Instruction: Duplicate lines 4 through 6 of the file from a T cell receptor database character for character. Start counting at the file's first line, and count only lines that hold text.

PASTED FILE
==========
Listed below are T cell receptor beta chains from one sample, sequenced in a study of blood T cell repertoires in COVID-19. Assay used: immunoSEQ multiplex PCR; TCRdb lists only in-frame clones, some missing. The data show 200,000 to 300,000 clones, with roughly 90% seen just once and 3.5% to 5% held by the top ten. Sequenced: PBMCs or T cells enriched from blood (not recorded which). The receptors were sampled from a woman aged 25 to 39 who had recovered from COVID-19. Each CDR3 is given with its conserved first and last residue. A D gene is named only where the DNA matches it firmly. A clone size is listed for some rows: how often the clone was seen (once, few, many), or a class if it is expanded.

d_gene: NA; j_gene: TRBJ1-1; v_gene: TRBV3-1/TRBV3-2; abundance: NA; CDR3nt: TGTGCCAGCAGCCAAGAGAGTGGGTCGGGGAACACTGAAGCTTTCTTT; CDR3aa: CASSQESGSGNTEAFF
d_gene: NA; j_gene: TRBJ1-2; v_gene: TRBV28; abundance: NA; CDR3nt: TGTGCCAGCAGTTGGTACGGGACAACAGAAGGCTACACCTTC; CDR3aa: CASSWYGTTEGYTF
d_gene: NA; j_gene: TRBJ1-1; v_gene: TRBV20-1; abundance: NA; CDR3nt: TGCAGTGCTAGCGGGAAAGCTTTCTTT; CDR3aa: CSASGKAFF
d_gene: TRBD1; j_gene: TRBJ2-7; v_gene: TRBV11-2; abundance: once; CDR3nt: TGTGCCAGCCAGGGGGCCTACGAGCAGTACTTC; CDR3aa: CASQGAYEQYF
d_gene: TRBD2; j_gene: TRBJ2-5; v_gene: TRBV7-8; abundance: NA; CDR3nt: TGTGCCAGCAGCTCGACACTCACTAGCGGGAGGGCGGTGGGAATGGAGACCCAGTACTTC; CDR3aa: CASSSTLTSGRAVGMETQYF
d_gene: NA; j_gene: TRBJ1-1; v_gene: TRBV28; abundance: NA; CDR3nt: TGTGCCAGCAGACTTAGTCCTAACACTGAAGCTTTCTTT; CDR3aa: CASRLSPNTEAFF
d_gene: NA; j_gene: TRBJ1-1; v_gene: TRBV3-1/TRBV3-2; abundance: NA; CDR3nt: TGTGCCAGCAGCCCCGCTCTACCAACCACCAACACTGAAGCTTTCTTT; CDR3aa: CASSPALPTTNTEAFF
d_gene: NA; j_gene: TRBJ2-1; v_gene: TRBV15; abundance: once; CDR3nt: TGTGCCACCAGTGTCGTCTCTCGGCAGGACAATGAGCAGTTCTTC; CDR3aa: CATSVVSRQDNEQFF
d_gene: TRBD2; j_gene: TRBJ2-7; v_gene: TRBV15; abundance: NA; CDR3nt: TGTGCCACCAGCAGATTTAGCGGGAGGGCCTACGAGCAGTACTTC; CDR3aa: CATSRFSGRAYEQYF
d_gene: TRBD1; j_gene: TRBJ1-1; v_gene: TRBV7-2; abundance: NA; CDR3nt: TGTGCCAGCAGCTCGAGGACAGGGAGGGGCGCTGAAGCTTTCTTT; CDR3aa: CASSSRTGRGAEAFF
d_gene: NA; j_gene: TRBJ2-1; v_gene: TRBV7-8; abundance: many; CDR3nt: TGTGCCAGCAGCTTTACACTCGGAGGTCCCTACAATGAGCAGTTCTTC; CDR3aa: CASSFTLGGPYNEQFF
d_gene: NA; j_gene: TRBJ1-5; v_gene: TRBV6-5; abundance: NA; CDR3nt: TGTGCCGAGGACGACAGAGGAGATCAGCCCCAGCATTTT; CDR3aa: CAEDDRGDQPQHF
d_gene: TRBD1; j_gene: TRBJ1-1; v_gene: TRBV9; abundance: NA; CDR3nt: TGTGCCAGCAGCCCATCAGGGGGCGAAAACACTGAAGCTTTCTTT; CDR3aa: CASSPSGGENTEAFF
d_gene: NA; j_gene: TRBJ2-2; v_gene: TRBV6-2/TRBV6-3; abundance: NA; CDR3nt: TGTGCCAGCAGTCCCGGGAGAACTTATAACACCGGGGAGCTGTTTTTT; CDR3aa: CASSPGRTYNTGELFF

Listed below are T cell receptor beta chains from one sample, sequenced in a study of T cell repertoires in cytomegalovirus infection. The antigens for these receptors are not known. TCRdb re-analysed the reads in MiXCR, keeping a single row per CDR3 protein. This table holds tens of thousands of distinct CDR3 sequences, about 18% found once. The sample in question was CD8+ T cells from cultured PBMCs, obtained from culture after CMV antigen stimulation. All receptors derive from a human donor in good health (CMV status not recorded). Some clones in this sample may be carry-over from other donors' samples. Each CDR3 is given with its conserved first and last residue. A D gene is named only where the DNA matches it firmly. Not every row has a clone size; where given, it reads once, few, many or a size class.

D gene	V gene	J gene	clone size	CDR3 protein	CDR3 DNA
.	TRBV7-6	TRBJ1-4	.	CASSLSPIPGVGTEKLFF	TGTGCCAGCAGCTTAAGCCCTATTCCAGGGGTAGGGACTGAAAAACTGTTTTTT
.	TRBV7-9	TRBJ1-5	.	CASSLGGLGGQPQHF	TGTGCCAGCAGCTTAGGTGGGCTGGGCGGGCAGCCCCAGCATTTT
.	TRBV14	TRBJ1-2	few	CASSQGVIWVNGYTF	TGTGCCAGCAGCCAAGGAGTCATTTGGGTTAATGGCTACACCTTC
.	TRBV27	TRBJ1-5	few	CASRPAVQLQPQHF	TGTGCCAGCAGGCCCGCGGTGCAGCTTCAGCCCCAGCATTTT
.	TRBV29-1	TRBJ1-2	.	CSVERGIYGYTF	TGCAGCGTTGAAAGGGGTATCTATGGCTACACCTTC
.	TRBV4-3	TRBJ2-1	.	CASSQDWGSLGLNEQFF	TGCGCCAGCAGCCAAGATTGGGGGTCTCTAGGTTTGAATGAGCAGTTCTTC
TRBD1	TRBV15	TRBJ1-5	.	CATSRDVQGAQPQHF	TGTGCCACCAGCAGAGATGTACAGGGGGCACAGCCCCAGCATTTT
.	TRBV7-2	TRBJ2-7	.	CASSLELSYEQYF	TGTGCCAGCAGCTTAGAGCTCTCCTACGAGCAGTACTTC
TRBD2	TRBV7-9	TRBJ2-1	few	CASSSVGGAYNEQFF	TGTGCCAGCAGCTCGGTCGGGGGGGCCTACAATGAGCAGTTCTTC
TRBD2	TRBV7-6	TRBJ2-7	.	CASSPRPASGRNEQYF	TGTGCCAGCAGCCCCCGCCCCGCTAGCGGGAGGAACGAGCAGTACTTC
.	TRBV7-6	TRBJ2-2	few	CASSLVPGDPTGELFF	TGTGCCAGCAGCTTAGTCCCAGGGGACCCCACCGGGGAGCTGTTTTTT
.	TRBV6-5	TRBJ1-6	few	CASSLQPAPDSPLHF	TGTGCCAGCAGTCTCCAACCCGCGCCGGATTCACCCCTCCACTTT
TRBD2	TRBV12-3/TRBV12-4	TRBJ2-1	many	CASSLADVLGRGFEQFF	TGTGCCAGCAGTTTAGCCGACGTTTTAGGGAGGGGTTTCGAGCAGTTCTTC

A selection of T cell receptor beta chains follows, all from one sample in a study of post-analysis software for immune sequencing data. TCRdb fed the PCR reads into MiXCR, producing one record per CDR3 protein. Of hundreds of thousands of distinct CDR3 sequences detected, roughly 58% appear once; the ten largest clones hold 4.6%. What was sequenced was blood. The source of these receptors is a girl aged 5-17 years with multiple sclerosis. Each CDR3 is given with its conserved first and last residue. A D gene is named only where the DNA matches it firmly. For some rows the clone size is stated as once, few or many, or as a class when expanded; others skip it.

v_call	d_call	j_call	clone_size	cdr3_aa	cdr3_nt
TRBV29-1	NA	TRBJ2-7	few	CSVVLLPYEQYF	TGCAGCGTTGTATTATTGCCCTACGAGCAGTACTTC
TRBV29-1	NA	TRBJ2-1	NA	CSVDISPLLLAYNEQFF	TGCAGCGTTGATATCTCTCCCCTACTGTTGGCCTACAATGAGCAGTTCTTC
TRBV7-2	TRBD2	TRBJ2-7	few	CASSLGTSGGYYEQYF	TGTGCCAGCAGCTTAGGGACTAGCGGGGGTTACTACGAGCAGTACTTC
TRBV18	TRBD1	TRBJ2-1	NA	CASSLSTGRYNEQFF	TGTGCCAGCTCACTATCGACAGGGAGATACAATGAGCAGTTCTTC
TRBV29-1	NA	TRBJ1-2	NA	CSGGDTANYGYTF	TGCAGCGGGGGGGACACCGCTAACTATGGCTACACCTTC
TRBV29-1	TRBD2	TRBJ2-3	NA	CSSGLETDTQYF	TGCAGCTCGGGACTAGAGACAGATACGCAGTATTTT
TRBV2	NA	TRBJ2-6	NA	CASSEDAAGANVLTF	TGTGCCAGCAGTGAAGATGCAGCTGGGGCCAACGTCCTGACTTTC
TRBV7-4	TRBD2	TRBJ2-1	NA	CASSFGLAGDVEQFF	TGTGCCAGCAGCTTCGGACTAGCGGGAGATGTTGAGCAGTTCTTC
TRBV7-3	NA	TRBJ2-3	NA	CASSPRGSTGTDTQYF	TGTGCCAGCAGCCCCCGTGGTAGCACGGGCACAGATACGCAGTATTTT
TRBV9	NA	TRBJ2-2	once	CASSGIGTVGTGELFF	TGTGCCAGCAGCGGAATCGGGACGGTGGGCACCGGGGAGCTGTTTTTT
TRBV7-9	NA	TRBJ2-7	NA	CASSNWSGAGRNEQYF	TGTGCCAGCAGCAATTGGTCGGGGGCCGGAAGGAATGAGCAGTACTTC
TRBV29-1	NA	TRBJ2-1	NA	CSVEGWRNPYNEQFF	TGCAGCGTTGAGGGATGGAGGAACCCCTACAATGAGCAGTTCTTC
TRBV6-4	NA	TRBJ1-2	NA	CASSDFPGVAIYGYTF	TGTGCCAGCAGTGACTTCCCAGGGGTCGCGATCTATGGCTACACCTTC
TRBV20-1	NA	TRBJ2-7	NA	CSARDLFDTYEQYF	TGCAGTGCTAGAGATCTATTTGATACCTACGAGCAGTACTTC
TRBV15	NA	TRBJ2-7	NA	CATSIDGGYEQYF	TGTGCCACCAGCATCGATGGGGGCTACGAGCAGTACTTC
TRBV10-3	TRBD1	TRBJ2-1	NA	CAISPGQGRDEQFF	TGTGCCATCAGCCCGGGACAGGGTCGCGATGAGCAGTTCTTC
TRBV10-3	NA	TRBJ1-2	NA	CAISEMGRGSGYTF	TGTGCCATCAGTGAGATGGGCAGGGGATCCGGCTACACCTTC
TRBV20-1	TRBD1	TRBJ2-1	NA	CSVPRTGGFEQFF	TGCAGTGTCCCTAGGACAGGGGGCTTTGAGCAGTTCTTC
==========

d_gene: NA; j_gene: TRBJ1-1; v_gene: TRBV20-1; abundance: NA; CDR3nt: TGCAGTGCTAGCGGGAAAGCTTTCTTT; CDR3aa: CSASGKAFF
d_gene: TRBD1; j_gene: TRBJ2-7; v_gene: TRBV11-2; abundance: once; CDR3nt: TGTGCCAGCCAGGGGGCCTACGAGCAGTACTTC; CDR3aa: CASQGAYEQYF
d_gene: TRBD2; j_gene: TRBJ2-5; v_gene: TRBV7-8; abundance: NA; CDR3nt: TGTGCCAGCAGCTCGACACTCACTAGCGGGAGGGCGGTGGGAATGGAGACCCAGTACTTC; CDR3aa: CASSSTLTSGRAVGMETQYF